Friday Features – Week 2 – A Quiet Tide by Marianne Lee

Friday, June 12th, 2020

This week’s Friday Feature is ‘A Quiet Tide’ by Marianne Lee.

Marianne Lee’s debut heralds an exciting new talent in Historical Fiction and remembers West Cork botanist Ellen Hutchins.

Ellen Hutchins was Ireland’s first female botanist with her life’s work lead her to catalogue over a thousand species of seaweed and plants from her native Bantry Bay! Ellen was a major contributor to nineteenth-century scientific discovery. And yet, like so many brilliant women lost in history, it is her personal story that will resonate today.

In her remarkable debut novel, Marianne Lee fuses fact with fiction to imagine Ellen’s rich but tormented inner life, repressed by the gender and class confines of her time. Unmarried, childless and sickly, Ellen is considered an ‘unsuccessful’ woman, dutifully bound to her family’s once grand and isolated estate, Ballylickey House. Still, she glimpses a happiness and autonomy she can never quite articulate as she reaches for meaning and expression, until the eruption of a long-simmering family feud and the rise of Ellen’s own darkness – her ‘quiet tide’ – will conspire to destroy her fragile future.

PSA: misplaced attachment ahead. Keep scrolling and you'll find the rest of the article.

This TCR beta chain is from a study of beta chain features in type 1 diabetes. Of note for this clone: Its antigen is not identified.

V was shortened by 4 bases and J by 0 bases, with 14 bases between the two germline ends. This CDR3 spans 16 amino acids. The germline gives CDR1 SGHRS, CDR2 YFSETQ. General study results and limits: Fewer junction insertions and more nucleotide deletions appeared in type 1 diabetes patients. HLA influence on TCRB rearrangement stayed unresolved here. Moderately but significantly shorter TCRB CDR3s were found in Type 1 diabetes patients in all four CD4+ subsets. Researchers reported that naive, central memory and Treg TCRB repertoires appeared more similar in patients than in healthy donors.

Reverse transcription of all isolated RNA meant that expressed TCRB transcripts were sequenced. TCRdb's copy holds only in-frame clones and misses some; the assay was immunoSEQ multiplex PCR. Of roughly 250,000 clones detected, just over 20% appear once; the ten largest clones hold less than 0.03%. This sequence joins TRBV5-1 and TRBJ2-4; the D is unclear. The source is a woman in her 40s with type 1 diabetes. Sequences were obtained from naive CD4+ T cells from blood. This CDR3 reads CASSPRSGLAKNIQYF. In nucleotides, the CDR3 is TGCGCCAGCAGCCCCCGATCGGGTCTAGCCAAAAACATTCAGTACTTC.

A Quiet Tide is a life examined, a heart-breaking, inspiring story that at last captures the essence and humanity of a long-forgotten Irishwoman.

You can pick up A Quiet Tide in Kinsale Bookshop today or order your copy by emailing us at:


Marianne Lee grew up in Tullamore, Co. Offaly and now lives in Dublin with her husband. She has a degree in Visual Communications from the National College of Art and Design and an MPhil in Creative Writing from Trinity College Dublin. Marianne works as a designer and copywriter and has published a selection of poetry as well as self-recorded an album of music. She sings Bach and paints landscapes. A Quiet Tide is her first novel. @ThisMarianneLee |  


‘Marianne Lee is a new literary star’ — Nuala O’Connor


‘It is a triumph’ —The Irish Examiner


‘Lee’s novel beautifully captures the quiet resistance by one noteworthy Irish woman.’ — The Irish Times

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